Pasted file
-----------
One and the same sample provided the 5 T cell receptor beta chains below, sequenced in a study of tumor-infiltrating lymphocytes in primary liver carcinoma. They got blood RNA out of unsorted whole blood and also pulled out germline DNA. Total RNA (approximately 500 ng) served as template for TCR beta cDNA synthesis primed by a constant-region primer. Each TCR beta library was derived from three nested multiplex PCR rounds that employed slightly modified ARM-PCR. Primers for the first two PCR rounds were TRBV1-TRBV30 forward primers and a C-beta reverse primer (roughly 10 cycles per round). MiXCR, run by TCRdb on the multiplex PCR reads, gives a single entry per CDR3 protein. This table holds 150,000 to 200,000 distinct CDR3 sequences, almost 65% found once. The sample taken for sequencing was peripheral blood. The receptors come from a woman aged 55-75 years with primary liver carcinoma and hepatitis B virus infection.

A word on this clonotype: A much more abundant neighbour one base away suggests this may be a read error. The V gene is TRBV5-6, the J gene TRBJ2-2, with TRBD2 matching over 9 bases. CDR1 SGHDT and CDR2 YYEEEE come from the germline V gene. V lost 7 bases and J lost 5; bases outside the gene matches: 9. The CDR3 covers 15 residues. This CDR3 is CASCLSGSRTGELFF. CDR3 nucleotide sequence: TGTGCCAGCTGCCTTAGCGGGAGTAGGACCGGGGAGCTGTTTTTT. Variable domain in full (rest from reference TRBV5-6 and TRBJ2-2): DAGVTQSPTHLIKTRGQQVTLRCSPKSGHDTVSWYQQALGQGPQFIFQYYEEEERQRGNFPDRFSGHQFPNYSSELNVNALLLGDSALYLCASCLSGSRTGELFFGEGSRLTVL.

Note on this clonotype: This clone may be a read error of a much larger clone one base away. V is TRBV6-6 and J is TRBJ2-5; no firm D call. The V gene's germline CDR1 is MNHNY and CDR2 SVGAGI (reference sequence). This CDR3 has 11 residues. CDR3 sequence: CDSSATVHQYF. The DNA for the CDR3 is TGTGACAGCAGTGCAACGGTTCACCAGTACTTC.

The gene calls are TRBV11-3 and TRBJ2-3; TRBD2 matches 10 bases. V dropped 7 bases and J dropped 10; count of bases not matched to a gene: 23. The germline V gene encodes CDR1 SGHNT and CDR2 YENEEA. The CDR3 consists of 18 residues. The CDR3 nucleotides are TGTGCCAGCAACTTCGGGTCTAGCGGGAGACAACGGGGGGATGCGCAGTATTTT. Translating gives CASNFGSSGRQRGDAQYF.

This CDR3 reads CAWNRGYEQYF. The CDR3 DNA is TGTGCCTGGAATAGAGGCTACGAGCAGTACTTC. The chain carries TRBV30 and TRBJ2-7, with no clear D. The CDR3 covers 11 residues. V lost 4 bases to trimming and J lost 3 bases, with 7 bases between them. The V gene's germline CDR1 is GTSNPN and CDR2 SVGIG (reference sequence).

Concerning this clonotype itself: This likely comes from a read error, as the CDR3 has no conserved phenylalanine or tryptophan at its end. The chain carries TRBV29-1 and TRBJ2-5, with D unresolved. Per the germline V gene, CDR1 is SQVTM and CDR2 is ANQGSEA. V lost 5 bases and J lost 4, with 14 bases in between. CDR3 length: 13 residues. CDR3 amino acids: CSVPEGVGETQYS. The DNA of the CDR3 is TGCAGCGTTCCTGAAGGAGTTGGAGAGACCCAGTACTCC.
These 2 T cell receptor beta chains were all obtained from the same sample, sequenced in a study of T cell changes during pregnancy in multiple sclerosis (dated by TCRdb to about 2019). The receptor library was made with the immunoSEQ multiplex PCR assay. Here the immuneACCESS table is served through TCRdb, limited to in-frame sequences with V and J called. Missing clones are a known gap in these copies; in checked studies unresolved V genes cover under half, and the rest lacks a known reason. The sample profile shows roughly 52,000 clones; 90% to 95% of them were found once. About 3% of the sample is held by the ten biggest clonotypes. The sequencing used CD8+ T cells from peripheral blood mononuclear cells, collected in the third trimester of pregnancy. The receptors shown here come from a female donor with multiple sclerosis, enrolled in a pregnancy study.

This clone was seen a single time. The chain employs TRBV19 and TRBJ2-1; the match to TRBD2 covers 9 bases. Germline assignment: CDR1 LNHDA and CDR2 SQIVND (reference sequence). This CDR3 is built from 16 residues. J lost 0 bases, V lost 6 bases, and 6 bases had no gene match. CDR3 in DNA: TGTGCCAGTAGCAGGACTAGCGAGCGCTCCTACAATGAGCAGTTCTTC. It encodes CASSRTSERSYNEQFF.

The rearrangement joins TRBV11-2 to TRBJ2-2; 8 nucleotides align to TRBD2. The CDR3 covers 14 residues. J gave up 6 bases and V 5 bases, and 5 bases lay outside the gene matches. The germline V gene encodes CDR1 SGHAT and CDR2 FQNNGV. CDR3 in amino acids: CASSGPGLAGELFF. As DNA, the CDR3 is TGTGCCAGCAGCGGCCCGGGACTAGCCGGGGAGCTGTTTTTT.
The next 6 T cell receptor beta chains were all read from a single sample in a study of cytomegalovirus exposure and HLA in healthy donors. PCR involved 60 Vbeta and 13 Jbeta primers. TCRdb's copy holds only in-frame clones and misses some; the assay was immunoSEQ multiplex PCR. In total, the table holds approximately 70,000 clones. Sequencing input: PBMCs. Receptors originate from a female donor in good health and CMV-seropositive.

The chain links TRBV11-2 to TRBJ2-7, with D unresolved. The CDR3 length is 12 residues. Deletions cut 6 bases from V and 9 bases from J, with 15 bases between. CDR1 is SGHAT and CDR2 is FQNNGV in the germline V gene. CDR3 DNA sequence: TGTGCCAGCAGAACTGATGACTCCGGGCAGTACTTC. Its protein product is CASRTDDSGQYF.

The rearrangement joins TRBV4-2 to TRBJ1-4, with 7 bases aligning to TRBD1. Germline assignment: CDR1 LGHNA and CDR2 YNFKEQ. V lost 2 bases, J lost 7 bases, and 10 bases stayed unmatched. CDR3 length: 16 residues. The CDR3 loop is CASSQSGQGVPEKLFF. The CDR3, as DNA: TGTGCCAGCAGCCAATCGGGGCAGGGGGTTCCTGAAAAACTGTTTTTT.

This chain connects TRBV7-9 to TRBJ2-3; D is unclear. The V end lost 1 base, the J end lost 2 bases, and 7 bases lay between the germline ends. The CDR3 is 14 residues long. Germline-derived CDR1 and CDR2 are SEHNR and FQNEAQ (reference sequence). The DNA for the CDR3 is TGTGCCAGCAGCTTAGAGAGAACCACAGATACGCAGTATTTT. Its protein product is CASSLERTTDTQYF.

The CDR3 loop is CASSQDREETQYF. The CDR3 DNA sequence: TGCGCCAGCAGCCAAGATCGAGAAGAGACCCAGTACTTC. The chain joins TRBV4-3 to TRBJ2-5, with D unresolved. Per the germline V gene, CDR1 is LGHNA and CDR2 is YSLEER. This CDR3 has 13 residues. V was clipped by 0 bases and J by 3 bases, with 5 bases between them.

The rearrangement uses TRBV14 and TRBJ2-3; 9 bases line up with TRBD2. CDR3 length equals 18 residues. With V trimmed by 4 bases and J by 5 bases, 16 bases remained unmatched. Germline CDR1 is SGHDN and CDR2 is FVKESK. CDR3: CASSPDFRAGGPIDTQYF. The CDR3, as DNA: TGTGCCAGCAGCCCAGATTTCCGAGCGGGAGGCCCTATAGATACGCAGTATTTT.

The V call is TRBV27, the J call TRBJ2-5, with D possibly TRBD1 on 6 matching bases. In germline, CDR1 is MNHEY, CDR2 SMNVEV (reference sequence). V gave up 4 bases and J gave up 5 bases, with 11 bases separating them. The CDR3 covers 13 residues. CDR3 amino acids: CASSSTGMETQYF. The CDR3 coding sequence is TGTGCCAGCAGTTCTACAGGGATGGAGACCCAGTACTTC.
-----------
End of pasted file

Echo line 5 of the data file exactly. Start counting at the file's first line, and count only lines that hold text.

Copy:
This CDR3 reads CAWNRGYEQYF. The CDR3 DNA is TGTGCCTGGAATAGAGGCTACGAGCAGTACTTC. The chain carries TRBV30 and TRBJ2-7, with no clear D. The CDR3 covers 11 residues. V lost 4 bases to trimming and J lost 3 bases, with 7 bases between them. The V gene's germline CDR1 is GTSNPN and CDR2 SVGIG (reference sequence).